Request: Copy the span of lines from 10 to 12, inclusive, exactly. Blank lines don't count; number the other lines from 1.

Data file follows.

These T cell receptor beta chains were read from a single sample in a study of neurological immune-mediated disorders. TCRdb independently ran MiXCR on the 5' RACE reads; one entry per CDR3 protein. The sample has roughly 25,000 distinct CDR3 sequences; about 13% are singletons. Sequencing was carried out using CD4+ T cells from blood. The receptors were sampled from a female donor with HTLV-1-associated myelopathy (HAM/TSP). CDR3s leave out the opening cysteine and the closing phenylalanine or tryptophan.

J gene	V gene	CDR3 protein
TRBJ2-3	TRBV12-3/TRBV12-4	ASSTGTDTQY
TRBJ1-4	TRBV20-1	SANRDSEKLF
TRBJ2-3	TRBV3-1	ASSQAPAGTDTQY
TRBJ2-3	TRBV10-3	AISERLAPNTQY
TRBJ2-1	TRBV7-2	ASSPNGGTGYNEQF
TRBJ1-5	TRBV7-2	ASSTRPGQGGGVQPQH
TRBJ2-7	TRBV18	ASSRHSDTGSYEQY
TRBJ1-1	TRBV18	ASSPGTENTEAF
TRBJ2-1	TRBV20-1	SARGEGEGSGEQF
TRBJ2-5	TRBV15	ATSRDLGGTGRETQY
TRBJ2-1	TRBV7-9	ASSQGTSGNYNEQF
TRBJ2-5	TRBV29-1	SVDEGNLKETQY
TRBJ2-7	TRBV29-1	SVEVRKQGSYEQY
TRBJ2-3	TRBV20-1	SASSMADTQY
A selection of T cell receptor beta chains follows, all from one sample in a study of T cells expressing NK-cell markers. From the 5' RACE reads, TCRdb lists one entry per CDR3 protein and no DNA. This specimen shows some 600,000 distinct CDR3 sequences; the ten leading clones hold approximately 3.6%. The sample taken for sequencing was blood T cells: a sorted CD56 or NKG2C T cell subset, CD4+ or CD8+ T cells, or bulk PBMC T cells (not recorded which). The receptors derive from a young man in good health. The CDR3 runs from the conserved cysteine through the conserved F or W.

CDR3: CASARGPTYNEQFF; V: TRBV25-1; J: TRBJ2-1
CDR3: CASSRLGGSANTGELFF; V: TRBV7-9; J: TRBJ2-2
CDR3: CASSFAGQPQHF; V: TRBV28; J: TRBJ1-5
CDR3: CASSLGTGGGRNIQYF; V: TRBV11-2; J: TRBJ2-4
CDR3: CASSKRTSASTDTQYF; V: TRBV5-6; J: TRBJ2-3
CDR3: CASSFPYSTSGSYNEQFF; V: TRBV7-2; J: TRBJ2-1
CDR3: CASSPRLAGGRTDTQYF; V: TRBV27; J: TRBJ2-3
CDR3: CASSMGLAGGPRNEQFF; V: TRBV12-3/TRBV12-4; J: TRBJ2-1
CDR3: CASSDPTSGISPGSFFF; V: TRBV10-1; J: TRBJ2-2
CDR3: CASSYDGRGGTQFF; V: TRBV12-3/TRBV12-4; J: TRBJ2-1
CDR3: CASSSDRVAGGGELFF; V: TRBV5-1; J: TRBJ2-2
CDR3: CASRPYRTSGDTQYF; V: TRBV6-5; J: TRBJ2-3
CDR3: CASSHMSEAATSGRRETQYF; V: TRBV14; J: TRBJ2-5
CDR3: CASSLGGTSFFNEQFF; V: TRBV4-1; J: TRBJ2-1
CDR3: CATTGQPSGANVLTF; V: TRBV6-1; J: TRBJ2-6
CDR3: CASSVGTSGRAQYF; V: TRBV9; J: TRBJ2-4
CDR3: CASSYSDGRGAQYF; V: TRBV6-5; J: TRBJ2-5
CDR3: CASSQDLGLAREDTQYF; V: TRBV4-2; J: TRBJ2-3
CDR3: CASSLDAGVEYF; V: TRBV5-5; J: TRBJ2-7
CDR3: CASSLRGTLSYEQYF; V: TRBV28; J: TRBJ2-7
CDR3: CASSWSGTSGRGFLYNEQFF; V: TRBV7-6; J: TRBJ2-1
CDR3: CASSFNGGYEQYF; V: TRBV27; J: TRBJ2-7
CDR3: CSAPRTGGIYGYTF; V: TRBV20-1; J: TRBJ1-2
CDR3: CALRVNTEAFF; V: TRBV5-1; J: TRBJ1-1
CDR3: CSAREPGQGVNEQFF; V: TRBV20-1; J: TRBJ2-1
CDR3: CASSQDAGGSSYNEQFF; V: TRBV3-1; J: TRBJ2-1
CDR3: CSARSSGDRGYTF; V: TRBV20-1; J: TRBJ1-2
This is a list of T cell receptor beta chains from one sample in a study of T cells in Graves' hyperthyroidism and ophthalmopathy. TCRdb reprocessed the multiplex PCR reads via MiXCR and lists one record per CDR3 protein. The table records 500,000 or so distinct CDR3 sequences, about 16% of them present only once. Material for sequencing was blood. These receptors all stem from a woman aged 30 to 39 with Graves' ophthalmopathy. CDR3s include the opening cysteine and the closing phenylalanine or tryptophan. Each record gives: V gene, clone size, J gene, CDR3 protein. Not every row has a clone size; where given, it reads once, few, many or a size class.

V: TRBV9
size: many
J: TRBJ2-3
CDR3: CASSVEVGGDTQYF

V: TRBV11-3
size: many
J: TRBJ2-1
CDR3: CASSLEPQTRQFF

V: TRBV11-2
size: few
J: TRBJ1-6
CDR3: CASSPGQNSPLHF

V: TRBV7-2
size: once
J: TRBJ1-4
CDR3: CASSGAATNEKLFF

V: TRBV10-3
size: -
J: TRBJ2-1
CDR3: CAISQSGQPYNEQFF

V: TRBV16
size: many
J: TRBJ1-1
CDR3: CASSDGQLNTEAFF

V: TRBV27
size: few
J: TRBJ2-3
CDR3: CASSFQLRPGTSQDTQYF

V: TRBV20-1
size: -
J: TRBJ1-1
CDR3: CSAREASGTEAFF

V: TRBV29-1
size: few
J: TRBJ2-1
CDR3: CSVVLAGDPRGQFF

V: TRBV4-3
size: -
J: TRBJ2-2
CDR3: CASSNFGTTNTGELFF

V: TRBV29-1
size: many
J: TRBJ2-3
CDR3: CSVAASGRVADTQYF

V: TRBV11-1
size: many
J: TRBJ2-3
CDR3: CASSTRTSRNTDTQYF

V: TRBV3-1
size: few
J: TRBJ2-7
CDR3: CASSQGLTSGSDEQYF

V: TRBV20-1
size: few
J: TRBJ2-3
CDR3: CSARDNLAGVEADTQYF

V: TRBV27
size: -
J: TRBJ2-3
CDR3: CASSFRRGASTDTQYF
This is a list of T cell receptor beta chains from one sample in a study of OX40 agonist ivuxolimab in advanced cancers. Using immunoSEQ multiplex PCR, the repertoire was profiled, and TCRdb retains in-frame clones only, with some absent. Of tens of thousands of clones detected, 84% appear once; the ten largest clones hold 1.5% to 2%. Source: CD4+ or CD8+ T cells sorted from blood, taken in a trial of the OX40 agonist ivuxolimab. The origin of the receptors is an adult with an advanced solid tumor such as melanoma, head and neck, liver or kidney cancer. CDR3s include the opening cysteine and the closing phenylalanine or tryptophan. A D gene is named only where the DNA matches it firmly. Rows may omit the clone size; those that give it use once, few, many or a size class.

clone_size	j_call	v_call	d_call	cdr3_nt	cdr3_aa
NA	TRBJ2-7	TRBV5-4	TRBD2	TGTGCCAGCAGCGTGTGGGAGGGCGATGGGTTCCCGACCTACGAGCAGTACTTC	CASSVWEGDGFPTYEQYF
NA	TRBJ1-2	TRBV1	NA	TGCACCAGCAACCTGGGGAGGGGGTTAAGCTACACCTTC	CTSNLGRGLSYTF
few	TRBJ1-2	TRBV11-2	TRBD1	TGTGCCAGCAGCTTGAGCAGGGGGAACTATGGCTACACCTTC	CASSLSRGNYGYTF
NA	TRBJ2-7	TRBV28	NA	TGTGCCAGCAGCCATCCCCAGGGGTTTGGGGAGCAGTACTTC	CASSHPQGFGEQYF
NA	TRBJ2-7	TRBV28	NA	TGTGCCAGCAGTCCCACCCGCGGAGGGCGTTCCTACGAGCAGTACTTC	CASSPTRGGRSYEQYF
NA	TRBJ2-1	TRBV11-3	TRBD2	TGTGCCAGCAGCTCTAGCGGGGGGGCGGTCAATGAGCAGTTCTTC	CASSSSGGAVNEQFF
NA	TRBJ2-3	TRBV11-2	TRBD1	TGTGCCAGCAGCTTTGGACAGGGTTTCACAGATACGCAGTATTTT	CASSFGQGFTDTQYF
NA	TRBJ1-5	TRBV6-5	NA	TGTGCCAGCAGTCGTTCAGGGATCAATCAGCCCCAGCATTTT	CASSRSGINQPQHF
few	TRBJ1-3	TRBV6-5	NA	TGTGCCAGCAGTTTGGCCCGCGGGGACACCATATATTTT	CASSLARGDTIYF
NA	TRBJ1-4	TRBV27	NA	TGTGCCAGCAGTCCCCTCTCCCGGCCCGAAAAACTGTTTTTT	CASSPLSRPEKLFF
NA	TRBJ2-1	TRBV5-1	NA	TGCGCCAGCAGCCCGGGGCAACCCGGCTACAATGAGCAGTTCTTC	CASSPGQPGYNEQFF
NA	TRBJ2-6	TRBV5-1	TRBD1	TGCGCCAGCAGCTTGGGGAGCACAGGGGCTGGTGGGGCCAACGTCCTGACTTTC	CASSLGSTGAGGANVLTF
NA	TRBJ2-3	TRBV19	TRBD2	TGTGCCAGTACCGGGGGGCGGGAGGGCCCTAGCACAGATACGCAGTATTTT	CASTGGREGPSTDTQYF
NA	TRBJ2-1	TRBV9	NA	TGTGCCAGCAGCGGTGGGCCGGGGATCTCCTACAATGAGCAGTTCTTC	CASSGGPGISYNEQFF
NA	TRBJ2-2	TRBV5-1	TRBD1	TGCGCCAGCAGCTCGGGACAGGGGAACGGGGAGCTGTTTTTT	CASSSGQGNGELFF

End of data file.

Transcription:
TRBJ1-1	TRBV18	ASSPGTENTEAF
TRBJ2-1	TRBV20-1	SARGEGEGSGEQF
TRBJ2-5	TRBV15	ATSRDLGGTGRETQY